So, Martha Stewart walks into a bar.
No, seriously, she did, and I was there.
During a recent vacation in New York City, my husband, John, and I were eating at Babbo. Celebrity chef Mario Batali's flagship in Greenwich Village is one of our favorite restaurants, and we love going early and dining at the bar, attended by some of the world's coolest bartenders.
The streets outside were still burnished in golden light, and we were savoring a swoony cheese course and glasses of silky Barolo when a young man and a middle-aged woman stepped into the only empty spot, at the end of the bar just past John's elbow.
I glanced at the woman, and then I looked again. The bartender had appeared in an instant and leaned over to take her order.
She asked if he was serving a special drink that evening. That voice. It really was Martha Stewart.
Now, I am not and have never been an acolyte of Martha. Raised by a working mother whose idea of "a good thing" was the invention of the microwave oven, I'm not much of a nester.
Between the ages of 21 and 30, I moved 10 times, mainly because my housekeeping strategy was to move when the place got to be really messy.
I'm a little better these days, but I'm still not crafting my own wrapping paper or raising my own chickens that lay eggs with pale blue shells.
My attitude toward the Martha Stewart phenomenon could have been summed up by the harried mother of two toddlers behind me in line at Publix a couple of years ago, who leaned over my shoulder as I paged through a Martha Stewart Living article about decoupaging furniture.
She shook her head angrily and snapped, "I don't even have time to read the f--- magazine."
But my mother-in-law, Marian Lambert, loves Martha Stewart. Loves her television show, loves her magazine, loves Martha herself.
Now 91, Marian grew up in a time when most women raised their own chickens, sewed their family's clothes and tended their own roses. She remembers that it was hard work, but she also remembers when keeping a beautiful home was an art, and Martha reminds her of that.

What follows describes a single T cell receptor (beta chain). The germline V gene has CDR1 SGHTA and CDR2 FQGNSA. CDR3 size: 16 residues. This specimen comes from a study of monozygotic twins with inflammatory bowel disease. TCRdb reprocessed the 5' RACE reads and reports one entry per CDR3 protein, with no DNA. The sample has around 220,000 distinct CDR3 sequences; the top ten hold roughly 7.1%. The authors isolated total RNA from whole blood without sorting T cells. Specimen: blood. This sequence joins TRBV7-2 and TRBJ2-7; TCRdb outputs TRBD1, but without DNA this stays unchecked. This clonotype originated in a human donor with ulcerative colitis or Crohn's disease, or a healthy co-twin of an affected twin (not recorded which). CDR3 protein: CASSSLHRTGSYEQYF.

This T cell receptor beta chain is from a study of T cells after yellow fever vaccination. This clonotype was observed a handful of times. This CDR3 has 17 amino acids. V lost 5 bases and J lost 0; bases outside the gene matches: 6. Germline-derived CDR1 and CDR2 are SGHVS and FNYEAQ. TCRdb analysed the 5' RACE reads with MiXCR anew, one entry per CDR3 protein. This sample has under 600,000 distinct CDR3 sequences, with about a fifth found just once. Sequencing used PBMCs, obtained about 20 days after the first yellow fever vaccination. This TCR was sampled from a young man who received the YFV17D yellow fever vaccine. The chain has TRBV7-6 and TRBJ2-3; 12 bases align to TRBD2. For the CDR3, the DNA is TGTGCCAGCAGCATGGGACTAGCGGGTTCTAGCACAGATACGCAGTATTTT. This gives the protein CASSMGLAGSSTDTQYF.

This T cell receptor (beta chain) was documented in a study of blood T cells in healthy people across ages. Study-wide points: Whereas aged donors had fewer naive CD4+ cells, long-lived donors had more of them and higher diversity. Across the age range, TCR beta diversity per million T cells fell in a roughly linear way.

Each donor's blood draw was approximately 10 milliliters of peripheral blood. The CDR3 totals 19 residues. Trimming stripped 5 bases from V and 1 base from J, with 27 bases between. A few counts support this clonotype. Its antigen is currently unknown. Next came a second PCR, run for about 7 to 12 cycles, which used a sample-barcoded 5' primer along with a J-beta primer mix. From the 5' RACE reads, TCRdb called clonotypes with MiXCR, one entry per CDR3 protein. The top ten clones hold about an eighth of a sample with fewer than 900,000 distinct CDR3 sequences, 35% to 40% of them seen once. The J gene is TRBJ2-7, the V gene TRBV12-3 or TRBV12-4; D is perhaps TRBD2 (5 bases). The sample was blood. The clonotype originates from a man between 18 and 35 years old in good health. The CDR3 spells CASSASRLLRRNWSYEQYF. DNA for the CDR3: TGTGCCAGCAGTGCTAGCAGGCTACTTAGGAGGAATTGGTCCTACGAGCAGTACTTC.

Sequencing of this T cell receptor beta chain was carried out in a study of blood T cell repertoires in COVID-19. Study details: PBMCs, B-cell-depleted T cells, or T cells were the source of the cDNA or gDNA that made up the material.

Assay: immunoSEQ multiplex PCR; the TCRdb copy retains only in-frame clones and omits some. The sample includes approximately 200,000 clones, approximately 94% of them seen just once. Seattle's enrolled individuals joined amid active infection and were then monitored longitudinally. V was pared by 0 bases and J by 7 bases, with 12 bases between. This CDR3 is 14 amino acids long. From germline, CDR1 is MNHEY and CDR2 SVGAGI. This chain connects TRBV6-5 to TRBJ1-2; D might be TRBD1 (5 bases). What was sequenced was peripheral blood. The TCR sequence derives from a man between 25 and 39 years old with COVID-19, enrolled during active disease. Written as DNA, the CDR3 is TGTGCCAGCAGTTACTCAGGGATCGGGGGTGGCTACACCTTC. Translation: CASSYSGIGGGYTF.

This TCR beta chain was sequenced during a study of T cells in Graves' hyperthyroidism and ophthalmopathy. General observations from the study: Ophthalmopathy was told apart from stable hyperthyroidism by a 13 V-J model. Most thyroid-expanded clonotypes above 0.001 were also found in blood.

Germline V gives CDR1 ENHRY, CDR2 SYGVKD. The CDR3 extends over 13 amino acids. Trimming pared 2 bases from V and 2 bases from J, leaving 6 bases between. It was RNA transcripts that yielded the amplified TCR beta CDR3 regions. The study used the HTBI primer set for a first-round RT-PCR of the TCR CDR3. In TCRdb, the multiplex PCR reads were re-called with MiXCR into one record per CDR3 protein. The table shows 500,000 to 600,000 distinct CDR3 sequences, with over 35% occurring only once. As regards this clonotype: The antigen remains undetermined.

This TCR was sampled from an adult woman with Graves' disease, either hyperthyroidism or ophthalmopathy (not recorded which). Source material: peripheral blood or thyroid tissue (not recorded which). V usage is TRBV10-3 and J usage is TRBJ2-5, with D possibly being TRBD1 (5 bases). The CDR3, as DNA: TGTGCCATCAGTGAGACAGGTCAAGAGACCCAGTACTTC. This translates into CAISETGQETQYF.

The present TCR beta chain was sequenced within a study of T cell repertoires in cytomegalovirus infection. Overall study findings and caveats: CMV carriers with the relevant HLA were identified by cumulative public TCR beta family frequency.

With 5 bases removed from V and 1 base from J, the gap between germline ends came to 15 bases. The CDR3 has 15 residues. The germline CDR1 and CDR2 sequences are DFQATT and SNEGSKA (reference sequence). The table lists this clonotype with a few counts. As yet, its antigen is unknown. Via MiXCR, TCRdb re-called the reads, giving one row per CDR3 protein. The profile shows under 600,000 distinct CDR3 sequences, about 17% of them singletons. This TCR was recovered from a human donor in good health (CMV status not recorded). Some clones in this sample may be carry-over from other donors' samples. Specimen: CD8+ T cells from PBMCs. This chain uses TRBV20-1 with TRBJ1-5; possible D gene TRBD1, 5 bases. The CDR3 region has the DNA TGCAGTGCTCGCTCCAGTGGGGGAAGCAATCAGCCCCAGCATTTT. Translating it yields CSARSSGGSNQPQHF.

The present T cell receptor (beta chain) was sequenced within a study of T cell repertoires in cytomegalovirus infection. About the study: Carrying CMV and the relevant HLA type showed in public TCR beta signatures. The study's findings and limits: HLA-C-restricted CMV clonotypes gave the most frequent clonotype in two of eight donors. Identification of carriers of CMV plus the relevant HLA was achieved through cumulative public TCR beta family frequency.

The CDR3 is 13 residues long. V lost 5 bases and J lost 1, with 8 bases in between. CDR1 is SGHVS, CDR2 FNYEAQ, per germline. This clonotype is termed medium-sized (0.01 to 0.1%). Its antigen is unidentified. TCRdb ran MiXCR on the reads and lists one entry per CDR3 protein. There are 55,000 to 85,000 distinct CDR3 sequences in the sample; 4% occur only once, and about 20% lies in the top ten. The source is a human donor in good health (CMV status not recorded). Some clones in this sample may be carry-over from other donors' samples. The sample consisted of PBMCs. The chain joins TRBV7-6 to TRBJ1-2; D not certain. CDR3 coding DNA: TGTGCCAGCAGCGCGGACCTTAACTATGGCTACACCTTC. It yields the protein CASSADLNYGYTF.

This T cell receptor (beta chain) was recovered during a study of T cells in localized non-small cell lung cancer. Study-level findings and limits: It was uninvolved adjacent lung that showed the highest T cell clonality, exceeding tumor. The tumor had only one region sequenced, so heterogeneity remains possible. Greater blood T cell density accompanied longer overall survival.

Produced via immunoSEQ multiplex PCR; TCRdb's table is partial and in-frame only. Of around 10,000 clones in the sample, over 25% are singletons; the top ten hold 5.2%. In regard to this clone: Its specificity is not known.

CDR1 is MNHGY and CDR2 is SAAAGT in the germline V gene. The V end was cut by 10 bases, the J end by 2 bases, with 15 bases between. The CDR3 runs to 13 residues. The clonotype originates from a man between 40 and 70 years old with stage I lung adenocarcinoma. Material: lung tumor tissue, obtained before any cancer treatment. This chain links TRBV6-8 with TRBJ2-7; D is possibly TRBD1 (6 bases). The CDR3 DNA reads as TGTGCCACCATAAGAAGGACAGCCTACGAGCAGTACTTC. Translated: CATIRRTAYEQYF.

When Stewart ended up in briskly simmering water for insider trading, I was full of snarky cracks, but Marian didn't waver. She raised two sons entirely on her own after a divorce nearly 50 years ago, so she knows a little something about discrimination against women.
"They're making a scapegoat out of her because she's a successful woman," Marian said. "Look at all those men who stole millions, and they're still out there running around."
So when I realized Martha Stewart really was standing at the end of the bar at Babbo, telling the bartender that a papaya cosmopolitan sounded good and they would have two, I nudged John and said, "Look who's standing next to you. Your mother will be thrilled."
We tried to be cool and just eavesdrop. Stewart and her companion chatted as they waited for a table. That's right, Martha hung out at the bar and waited for a table. She didn't demand one, didn't fuss, just calmly sipped her drink and showed the young man a sheaf of photographs.
She wore a simple, elegant black and white knit outfit (I'm guessing Donna Karan), carried not the infamous Hermes Birkin bag but a small cocoa brown tote, and she looked younger and prettier than she does in photos.
I don't like to pounce on celebrities in public (unless I'm working and it's my assignment). But I couldn't help thinking how much Martha Stewart's autograph would mean to Marian, and I don't mean on eBay.
John was thinking the same thing. When the bartender brought our bill and a pen, John turned to her and said, "Pardon me, Ms. Stewart, I'm sorry to bother you, but . . ."
She was a peach. I had read all the stories about imperious Martha and feared she might order us tossed out. But John mentioned his mom, and how tickled she would be with an autograph, and Stewart said with a smile, "How lovely. My mother is 90. Of course, I'd be happy to."
She introduced us to the young man, her nephew home from college. (He was so handsome I thought at first I might have stumbled on a scoop: "Martha romps with boy toy!" But their conversation and relationship were unquestionably familial.)
She made small talk as she wrote on the back of our credit card receipt. She thanked my husband for his expression of support.
She handed him the receipt, saying, "Now, your mother will know from watching the show who "Big Martha' and "Little Martha' are."
We thanked her and headed out the door. We read the note, written in a hand both pretty and legible, in the twilight street: "For Marian, best wishes to you from me, "Little Martha,' & my 90 yr old mom "Big Martha.' " Big Martha is Stewart's mother, Martha Kostyra.
We called Florida with the news. John told his mother, "Mom, she was so nice, so sweet."
Marian said, "I knew she would be."
- Colette Bancroft can be reached at 727 893-8435 or firstname.lastname@example.org